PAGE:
About aiucentre

An open access library specialising in the study of race, ethnicity and migration. Part of the University of Manchester and based at Manchester Central Library. www.racearchive.manchester.ac.uk.

Voices of Kosovo in Manchester… and in Kosovo

The welcome was magnificent, unexplainable. Not just our first steps off the plane at Manchester Airport, but also the processing of all the refugees. And yes, it’s true, the English removed the rags of oppression and truly brought smiles for the first time to our kids’ faces – our kids, who had seen nothing but violence, burnings and killing.

Bedri Hyseni, Voices of Kosovo in Manchester archive

Oral histories are a significant feature of our collection. We currently have in the region of 400 interviews covering a range of experiences, from the life stories of Windrush immigrants to recollections of the 1945 Pan-African Congress.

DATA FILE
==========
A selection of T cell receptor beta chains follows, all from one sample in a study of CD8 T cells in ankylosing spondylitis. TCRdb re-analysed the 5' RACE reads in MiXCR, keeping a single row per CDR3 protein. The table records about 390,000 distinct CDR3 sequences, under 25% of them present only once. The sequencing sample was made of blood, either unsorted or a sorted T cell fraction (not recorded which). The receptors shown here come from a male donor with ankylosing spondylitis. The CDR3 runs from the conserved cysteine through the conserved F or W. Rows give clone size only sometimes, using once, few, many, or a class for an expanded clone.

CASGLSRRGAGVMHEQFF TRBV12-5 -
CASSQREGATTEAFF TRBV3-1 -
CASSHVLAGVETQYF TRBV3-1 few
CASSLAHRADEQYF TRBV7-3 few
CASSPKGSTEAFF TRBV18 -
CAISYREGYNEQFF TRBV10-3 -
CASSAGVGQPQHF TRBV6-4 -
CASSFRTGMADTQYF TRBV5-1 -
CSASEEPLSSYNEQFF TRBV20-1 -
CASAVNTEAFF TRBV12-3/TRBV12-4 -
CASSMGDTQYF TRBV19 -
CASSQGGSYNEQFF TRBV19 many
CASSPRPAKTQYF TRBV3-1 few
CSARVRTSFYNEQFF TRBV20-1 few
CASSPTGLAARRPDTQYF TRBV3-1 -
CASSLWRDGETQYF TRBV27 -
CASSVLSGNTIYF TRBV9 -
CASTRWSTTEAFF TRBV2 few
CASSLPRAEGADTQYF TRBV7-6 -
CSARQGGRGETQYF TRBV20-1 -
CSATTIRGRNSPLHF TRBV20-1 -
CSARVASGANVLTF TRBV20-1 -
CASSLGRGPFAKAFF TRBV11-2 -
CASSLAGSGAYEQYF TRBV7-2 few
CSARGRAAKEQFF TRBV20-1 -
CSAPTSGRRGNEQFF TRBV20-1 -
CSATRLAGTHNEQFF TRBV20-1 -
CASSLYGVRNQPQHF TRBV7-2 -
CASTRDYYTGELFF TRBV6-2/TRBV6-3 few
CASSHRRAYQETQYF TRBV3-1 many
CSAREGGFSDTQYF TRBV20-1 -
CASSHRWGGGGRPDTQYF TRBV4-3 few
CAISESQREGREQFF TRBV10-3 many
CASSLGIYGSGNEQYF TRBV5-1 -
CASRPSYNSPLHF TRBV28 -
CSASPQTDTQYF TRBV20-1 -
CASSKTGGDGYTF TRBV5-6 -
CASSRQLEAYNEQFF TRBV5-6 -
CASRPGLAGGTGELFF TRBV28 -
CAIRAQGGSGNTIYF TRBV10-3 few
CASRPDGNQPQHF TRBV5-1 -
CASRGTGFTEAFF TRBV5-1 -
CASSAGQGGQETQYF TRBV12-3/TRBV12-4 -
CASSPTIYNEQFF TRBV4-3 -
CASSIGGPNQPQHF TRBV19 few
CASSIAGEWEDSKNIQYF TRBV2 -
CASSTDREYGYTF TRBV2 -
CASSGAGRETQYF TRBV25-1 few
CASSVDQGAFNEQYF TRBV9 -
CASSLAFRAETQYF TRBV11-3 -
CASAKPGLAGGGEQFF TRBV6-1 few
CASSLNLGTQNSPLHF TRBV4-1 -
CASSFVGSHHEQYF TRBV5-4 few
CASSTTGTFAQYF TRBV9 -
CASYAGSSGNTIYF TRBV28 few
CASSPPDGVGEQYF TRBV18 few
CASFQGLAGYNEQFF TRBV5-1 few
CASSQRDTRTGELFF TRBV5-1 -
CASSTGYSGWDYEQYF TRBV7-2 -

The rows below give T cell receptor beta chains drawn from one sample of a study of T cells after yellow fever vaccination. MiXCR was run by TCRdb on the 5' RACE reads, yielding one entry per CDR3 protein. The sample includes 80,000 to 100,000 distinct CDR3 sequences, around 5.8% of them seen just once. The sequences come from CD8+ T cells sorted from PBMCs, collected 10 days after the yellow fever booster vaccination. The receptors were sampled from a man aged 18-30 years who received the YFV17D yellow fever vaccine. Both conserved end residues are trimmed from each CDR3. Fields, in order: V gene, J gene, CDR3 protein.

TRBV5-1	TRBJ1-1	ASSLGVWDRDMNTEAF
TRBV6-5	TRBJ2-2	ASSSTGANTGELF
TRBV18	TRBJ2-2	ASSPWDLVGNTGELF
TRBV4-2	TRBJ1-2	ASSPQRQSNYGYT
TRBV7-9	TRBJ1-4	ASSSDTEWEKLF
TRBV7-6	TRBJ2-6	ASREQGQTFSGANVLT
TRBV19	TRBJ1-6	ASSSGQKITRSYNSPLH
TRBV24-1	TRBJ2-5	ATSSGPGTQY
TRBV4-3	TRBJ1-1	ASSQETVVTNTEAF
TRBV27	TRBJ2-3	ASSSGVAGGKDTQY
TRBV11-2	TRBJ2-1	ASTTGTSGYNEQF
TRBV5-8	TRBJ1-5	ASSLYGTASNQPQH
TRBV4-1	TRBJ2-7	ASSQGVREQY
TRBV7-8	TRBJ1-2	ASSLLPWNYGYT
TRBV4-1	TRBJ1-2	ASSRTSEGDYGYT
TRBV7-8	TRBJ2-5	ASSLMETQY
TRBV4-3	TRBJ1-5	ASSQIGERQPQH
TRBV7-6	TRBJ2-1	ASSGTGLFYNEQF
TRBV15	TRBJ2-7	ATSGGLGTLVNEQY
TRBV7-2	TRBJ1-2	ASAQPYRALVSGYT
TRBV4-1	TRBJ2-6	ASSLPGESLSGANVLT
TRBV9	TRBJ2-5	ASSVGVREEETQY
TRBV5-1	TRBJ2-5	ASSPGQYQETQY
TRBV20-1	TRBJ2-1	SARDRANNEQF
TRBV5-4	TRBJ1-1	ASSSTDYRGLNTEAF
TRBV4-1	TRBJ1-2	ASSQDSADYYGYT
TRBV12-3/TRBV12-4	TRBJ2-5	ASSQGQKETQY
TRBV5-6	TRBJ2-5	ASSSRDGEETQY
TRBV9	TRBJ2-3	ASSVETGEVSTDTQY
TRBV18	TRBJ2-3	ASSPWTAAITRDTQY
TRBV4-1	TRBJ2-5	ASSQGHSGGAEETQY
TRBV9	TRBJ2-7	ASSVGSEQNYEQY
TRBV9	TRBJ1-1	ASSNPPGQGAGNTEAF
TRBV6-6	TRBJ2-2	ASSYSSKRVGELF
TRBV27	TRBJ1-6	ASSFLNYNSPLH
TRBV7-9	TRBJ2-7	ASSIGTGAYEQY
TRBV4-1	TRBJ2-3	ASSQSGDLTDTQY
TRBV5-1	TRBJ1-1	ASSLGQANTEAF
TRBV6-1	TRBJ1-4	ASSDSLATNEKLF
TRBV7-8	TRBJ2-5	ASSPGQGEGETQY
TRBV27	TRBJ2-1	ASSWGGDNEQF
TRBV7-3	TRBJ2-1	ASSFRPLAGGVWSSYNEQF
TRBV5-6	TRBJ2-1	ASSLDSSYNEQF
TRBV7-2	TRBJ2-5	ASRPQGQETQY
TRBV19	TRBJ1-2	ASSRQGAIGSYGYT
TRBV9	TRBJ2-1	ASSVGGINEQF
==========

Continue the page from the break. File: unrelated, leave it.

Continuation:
image shows a bunch of yellow flowers, a large blue book with 'voices of kosovo in manchester on the cover and a photograph of a woman, displayed on a table

Image courtesy Manchester Aid to Kosovo

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‘White Fawn’ and the lost history of James Young Deer

Image of a pair of glasses on a book

The Roving Reader Files

 

People disappear from history all the time. No written records, no treasured belongings handed down as heirlooms, no-one still around to remember… There are lots of reasons. But one of the most successful film-makers of his era? That’s unusual…

Take a look at this:

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Celebrating Polish Heritage Day

We celebrated Polish Heritage Day on Saturday. Julie Devonald (our Project Manager) reflects on the experience.